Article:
Centres of Condensation

I borrow the phrase "Centres of Condensation" Gaston Bachelard's Poetics of Space. Our institutions, Northstar and Raga, are thought of as, firstly, 'centres'. Taken in isolation and in the prevalent context, the word 'centre' has no gravitas, no weight. It is as banal as the centre of a hypothetical circle. But to me 'centre' means 'to centre', the act of centring. Where does this centre lie? Within us, within our situations, in our troubles? In our art and our brutal acts? One must leave the centre as imaginary as Pythagoras may have wanted in his mysterious reveries. Our institutions are companies too, but the word company takes away the soul of the institution. It becomes an agreement, a transaction. No, let us not call them companies. Names matter, sometimes even more than the thing it names. These institutions are like a house, doing all the biddings of a house; sheltering and shading, orderly and chaotic. But in the house, one is no longer aware of the storms outside. The storms that can lift us and beat us down. Our institutions must have windows. An inhabitant may wish to look out and, sometimes, leave. Our doors must be open. But windows are safe. Look out, see the storms, and then find solace in the house. Not ignorant of the storms, but not willing to enter the eye of it either. Gather strength, hold hands and then move out to face it, knowing the house exists. And my houses are not palaces. For as Baudelaire said, "In a palace, there is no place for intimacy.”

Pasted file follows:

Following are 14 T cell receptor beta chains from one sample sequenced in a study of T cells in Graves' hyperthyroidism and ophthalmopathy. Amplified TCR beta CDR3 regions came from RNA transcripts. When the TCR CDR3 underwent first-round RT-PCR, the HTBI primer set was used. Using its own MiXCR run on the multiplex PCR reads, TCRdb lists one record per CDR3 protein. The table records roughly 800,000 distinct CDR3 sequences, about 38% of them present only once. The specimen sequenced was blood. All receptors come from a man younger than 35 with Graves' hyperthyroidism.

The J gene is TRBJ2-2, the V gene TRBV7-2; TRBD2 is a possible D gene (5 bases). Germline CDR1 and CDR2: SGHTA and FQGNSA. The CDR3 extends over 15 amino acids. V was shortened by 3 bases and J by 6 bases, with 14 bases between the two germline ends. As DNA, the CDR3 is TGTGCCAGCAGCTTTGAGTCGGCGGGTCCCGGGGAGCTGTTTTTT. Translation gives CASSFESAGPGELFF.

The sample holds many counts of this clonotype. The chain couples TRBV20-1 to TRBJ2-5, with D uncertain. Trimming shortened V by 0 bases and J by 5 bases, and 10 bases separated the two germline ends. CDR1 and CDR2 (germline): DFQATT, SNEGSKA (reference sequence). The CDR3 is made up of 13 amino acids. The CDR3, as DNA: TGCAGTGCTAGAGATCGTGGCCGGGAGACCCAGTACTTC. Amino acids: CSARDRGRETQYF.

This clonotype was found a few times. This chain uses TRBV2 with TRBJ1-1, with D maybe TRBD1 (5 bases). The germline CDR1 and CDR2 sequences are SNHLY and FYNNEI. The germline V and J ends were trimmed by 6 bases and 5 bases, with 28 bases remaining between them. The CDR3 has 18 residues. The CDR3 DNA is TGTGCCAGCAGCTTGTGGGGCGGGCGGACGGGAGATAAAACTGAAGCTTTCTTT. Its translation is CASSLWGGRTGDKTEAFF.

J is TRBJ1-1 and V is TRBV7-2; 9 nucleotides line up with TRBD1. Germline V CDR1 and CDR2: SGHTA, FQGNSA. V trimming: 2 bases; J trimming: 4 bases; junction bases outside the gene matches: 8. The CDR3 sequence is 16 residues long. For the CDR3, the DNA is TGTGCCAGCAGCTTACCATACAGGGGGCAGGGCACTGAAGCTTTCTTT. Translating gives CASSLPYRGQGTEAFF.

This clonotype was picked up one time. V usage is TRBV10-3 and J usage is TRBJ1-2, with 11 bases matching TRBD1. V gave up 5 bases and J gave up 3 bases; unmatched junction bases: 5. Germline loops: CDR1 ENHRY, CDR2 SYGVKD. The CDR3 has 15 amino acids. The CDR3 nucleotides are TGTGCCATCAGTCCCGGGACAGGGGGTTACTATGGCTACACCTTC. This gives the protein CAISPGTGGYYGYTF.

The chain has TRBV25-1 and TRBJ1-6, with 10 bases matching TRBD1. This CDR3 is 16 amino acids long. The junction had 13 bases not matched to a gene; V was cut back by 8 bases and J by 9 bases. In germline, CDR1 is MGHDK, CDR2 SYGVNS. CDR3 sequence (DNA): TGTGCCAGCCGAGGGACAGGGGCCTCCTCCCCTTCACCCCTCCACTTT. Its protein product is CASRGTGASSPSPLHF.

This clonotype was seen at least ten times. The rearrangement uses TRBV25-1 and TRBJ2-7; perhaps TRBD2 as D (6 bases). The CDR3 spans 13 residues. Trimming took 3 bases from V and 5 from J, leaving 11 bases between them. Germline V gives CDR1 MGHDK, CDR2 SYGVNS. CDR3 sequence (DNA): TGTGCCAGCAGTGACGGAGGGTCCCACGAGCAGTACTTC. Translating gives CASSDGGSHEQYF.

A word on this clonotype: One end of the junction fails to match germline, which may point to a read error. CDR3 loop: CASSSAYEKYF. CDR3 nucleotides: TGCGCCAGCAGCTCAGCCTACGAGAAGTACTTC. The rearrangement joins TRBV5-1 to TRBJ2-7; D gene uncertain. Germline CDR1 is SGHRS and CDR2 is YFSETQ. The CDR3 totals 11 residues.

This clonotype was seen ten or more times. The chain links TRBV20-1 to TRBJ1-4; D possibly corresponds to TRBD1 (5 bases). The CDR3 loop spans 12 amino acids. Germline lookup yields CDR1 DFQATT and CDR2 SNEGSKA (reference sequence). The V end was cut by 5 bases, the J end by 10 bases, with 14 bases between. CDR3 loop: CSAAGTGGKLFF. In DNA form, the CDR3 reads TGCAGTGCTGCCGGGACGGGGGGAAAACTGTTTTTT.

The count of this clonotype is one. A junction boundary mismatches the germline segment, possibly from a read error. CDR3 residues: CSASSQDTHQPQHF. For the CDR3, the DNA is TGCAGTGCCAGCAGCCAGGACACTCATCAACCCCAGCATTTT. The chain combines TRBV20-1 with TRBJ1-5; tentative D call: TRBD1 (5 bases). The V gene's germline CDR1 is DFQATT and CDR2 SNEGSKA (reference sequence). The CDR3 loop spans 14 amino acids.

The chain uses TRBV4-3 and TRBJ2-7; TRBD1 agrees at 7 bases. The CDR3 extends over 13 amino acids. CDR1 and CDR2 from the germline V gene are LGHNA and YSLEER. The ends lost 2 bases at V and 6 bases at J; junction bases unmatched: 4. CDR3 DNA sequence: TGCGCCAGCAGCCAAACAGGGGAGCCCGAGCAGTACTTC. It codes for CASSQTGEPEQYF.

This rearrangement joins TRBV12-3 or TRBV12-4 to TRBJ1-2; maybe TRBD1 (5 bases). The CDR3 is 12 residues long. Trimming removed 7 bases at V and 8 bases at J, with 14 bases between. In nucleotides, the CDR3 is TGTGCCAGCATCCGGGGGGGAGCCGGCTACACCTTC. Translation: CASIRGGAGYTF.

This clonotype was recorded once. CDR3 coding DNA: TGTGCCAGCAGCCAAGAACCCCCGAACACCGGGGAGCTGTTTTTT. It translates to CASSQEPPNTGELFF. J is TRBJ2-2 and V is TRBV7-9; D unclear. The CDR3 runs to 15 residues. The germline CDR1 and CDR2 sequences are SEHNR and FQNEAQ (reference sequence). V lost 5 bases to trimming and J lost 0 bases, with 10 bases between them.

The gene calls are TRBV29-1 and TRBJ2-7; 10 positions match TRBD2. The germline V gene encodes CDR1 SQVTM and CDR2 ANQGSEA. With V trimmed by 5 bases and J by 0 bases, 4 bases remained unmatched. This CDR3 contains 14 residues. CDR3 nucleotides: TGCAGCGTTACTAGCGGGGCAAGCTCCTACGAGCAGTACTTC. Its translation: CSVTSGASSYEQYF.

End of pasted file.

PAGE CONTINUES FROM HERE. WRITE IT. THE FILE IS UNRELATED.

And we come to condensation, not the states before or after the process of condensing, namely vapour and water. But what is of interest to me is the act of condensing. The centre of condensing is neither vapour nor water. We are vapour and water both. And in our centres, we remain that with the hope of condensing to a more solid form, liquid being more solid than vapour. But we are in no hurry. Our institutions are Borgesian labyrinths. Showing a path but leading astray, or so it seems.
My institutions, like my kids at school, cannot be all that I dream. But it has the potential to be. And that it is key. Having potential is more valuable than the actuality of it. Giorgio Agamben has privileged potentiality over actuality: “that which is not (ta mē onta) is stronger than that which is”. As long as there is the potential of the Borgesian Pierre Menard, a Cervantes lives in me.